My Lords, I let your Lordships know that I am registered as a vice-chair of the All-Party Group for the Private Rented Sector.
In England, one-quarter of all families with children now live in a private rented home. In the UK, £48 billion is spent each year on rent for privately rented homes, double the figure for 10 years ago. Government data released yesterday show that the median monthly rent in London is now £1,473, a rise of 13% over the last two years. Salaries, as we are all aware, have come nowhere near to matching those rent rises. The number of renters is soaring, monthly rents are soaring and up-front costs are soaring. The sector is changing at a rapid and unsustainable pace and pushing many on low and average wages to crisis point. Ending of a private tenancy is now a leading cause of homelessness, and that does not include the hidden homeless who do not show up in any of the data. One in four renters now say that their last move strained their finances and more than one in three took on some form of debt to pay for it.
This amendment goes to the heart of one of the key issues for renters: high up-front costs, which are a barrier to moving into a home. Ironically, these are even higher for those on low incomes, who are seen as more of a risk to a landlord. Of course, those tenants should be in social housing—we have debated this a great deal and will continue to do so. According to Shelter, one in four renters moved home in 2013-14 and 29% of renters have moved three times or more in the last five years. That rises to 37% if they live in London. Shelter estimates that the median cost of moving for a private renter is £1,500 but we need to ask: how often will that be paid? As I have just explained, it could be paid as many as three times in a five-year period. That is the median cost; for many, it is much higher, with two or three months’ rent demanded up front along with the deposit, as well as letting fees.
Shelter’s research shows that average letting fees are £355 per move, with one in seven people paying £500. On rare occasions, renters have been forced to pay fees of £900 or more to a letting agent, simply for the privilege of moving into a home. Reference checks, credit checks, administration fees, inventory fees—the list goes on. Invariably, the fees charged are extortionate compared to the cost actually incurred by the agent and they are not necessary. Furthermore, any cost actually incurred should be covered by the lettings agent’s client—the landlord—not by the tenant. Far too often these high up-front costs are proving a barrier to tenants, who simply cannot afford to move.
This week Radio 4 broadcast a documentary, presented by Sarah Montague, called “After Cathy”, 50 years on from Ken Loach’s “Cathy Come Home”. It featured the audio diaries of three homeless people over the course of a year. One of them, Zara—not her real name —from London, a teacher and mum of a three year-old and an 11 year-old, had lived in the same private rented home for six years when her landlord put up her rent. She could not afford to move to cheaper accommodation because she could not afford the up-front costs of moving. This teacher is now homeless and has been living in emergency accommodation with her children for a year—a teacher. Does anyone in this Chamber really believe that this teacher, who could not afford the up-front costs to move to cheaper accommodation, would have been helped by a nice clear and transparent breakdown of the additional costs of the credit check, the inventory check, the administration charge and the cleaning costs, on a nice large poster in the lettings agency’s office that complied fully with the Consumer Rights Act, with clear guidance about who she could complain to if the fees were not sufficiently transparent? Does anyone genuinely believe that at that critical moment when she could not afford the up-front costs to move somewhere cheaper, transparency would have made the difference? It would not.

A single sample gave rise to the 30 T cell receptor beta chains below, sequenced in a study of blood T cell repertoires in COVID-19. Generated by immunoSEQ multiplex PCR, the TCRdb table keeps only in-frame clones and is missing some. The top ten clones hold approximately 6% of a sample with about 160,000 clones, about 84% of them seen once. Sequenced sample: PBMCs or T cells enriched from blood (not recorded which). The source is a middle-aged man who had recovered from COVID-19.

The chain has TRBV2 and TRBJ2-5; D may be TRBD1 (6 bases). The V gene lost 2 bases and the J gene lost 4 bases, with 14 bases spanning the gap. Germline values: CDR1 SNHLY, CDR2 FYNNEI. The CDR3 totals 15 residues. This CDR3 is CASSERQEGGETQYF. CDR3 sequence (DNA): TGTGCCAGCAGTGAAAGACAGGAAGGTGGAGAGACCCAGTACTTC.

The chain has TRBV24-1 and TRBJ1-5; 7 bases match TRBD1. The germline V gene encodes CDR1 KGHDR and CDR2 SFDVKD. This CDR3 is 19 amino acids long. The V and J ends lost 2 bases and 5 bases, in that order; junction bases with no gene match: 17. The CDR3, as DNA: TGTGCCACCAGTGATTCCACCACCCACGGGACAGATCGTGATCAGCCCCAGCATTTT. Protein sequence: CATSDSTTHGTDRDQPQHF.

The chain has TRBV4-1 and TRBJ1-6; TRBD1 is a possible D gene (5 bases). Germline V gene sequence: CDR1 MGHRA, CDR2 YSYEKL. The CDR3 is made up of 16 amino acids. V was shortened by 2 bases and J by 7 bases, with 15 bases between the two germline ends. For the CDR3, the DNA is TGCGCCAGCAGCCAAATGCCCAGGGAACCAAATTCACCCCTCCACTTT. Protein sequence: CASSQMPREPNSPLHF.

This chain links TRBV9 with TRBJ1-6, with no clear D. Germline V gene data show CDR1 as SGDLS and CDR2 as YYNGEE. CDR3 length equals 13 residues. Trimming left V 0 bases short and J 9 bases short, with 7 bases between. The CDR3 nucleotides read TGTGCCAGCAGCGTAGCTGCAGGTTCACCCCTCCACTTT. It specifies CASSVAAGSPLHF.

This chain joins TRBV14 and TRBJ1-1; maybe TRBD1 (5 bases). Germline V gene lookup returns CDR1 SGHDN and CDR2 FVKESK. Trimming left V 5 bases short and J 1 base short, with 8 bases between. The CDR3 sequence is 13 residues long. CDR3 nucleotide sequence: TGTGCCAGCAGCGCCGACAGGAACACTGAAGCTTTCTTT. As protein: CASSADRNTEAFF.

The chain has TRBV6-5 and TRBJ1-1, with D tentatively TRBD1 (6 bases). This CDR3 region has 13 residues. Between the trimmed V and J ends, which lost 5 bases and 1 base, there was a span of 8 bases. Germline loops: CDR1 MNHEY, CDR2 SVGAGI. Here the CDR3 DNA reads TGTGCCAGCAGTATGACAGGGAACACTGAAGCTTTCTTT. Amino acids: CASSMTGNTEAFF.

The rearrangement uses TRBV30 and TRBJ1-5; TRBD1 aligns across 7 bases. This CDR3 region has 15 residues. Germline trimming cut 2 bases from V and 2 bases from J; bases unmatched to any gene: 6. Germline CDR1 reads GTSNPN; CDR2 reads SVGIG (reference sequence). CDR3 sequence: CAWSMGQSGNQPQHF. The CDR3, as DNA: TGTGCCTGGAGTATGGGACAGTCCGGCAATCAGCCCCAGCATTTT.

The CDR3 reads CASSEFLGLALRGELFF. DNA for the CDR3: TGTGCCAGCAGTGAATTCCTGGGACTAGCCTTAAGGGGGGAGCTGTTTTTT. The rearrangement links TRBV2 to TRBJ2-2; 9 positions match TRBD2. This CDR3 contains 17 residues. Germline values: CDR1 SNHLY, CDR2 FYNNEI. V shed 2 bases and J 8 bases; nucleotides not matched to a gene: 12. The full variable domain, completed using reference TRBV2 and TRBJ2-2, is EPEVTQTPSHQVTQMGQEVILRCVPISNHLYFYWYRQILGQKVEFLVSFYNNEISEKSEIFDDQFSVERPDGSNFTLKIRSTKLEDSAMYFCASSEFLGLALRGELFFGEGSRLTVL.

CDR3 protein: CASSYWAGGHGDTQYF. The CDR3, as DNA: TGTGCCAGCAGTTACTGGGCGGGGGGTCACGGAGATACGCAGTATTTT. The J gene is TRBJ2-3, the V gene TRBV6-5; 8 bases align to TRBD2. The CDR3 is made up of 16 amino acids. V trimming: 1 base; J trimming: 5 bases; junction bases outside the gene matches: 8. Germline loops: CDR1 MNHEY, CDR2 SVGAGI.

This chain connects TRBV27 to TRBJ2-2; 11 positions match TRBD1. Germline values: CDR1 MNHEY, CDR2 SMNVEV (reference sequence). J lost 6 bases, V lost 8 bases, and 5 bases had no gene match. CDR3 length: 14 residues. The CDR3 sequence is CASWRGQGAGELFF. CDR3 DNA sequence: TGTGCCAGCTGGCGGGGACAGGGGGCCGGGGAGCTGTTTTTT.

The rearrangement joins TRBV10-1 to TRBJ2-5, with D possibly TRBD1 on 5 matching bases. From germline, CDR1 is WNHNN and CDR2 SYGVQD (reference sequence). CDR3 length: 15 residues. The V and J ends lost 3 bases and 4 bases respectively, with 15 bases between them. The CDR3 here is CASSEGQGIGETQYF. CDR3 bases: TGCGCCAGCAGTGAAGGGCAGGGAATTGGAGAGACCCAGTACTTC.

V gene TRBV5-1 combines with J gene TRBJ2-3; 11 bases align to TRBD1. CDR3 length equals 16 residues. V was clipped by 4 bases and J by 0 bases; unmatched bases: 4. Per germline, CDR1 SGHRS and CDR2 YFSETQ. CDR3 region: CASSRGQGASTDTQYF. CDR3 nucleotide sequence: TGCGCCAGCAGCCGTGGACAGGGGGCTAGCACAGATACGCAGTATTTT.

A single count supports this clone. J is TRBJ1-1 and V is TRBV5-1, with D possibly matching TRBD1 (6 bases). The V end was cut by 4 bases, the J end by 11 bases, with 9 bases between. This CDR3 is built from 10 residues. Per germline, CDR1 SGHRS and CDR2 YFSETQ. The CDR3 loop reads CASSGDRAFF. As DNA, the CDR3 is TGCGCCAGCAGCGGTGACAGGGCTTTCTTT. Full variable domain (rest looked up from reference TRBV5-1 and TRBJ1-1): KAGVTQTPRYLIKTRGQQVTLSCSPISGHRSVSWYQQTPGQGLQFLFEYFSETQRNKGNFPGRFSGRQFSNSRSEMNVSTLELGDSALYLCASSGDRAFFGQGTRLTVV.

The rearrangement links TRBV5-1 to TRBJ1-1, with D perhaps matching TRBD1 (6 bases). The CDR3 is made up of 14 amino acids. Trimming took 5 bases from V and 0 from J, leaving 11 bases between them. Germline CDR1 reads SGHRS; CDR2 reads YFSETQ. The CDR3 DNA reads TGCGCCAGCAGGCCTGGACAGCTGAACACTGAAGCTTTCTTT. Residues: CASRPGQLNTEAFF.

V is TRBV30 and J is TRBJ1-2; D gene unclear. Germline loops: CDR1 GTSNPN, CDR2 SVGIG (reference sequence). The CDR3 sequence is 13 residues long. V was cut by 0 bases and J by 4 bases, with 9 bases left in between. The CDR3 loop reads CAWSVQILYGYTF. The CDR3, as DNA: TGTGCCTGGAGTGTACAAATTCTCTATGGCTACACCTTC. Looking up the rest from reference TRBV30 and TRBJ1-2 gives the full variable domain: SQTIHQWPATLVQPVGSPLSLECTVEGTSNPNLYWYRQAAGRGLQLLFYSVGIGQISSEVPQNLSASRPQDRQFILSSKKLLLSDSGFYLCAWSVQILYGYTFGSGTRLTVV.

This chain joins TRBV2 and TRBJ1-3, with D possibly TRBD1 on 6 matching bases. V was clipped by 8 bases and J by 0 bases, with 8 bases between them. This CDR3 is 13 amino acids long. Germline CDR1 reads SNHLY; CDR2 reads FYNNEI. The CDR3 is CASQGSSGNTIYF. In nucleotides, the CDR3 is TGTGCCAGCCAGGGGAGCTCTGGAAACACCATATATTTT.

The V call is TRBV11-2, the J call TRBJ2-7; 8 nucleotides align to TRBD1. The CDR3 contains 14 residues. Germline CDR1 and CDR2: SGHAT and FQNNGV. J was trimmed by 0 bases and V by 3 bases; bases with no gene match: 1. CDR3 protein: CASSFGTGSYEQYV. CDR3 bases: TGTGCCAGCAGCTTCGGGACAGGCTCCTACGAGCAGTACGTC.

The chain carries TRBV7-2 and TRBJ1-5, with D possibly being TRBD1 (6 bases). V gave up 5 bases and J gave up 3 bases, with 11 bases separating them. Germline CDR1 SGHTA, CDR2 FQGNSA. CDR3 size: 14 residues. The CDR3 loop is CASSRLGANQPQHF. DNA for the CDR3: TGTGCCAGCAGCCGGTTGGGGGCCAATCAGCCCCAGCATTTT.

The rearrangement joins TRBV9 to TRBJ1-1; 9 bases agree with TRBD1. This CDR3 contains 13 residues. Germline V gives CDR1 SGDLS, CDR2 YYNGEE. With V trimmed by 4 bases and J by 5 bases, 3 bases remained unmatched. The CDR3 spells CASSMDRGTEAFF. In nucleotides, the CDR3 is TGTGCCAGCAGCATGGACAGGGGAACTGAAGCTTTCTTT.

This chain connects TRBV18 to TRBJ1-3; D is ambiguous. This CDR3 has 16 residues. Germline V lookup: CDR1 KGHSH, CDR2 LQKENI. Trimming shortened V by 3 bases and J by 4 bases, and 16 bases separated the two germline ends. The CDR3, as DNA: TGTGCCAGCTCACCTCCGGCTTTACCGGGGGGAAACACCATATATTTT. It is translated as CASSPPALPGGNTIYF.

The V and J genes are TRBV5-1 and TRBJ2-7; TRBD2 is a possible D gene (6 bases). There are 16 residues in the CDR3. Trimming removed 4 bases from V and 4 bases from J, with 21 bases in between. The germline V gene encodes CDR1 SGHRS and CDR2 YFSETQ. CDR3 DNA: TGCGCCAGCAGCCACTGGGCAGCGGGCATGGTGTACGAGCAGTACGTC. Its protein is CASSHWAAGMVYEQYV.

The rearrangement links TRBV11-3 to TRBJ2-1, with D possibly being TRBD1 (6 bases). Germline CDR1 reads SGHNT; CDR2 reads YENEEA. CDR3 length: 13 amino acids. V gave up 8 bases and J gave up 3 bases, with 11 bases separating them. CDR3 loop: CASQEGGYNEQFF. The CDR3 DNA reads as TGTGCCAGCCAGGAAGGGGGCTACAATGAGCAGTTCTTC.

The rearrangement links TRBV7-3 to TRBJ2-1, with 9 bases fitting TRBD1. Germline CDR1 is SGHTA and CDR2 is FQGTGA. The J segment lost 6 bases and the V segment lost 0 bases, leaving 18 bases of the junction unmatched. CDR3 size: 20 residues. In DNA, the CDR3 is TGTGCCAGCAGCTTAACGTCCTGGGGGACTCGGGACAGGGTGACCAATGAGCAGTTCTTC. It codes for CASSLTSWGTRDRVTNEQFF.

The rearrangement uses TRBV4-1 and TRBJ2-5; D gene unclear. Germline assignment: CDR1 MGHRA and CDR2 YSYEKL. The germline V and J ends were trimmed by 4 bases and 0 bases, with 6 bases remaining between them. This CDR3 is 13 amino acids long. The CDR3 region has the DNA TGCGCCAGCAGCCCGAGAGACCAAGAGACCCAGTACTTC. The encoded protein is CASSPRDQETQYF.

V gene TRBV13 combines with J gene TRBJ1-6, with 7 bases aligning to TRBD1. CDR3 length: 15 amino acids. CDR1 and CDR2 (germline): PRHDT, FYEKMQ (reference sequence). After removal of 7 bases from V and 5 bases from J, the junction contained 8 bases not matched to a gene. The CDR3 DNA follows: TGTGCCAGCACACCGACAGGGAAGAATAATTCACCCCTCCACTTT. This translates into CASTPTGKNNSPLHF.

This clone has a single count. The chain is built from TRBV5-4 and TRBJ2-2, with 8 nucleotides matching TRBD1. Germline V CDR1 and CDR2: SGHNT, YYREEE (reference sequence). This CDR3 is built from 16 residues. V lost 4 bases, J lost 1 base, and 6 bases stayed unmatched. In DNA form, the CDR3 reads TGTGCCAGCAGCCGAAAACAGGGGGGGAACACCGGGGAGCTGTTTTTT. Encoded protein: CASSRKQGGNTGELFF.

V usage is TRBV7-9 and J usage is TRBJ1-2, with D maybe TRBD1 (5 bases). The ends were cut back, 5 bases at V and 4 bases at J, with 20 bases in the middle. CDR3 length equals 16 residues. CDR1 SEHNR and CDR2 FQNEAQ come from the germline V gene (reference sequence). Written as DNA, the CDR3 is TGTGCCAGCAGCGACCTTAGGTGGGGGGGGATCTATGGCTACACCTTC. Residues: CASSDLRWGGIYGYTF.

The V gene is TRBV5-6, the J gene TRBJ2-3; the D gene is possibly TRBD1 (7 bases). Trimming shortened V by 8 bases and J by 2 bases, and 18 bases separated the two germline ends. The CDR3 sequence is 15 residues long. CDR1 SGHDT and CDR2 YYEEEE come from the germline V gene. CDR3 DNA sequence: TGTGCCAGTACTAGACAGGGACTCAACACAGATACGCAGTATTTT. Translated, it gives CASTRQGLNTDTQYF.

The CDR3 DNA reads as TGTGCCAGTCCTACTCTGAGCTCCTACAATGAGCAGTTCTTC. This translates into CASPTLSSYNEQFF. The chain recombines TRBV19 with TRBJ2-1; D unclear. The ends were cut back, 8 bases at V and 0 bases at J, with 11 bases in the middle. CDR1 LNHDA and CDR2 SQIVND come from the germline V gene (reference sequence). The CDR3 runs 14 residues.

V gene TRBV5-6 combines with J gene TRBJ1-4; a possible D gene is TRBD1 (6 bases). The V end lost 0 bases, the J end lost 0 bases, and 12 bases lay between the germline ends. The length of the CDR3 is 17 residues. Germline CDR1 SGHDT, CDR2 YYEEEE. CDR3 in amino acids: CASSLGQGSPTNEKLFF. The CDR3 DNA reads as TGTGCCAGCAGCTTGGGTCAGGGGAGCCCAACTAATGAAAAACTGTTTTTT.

So the critical question in this key amendment and this part of the Bill is what to do about up-front costs—nothing else. I suspect the Minister will tell us that if we take away lettings agency fees from tenants so that only landlords pay them, as in Scotland, rents will rise. But Shelter’s research surveying 120 landlords found only one who had noticed an increase in agency fees and had passed this on to tenants. Of the 50 Scottish letting agency managers it surveyed, 76% either were positive about the change or said it had had no impact. If the Minister is going to say that he is not convinced by Shelter’s research on rents and lettings agencies in Scotland, will he please demonstrate that there is alternative research or a study that the Government have conducted which counter that claim? If there is no such research, I am sure he will tell us.
At Second Reading, the Minister, the noble Viscount, Lord Younger of Leckie, also said that tenants would still end up paying, but through higher rents. If the Minister makes that argument today, could he please tell us where the evidence comes from for it? The evidence from Scotland suggests that this is not the case. But even if it is, tenants would be better able to absorb a smaller rise over a 12-month period than having to pay the up-front costs in advance, with lettings agency fees on top. It is the up-front costs that this amendment and Bill seek to remove. I apologise for labouring the point but I want the Minister to answer specifically about up-front costs.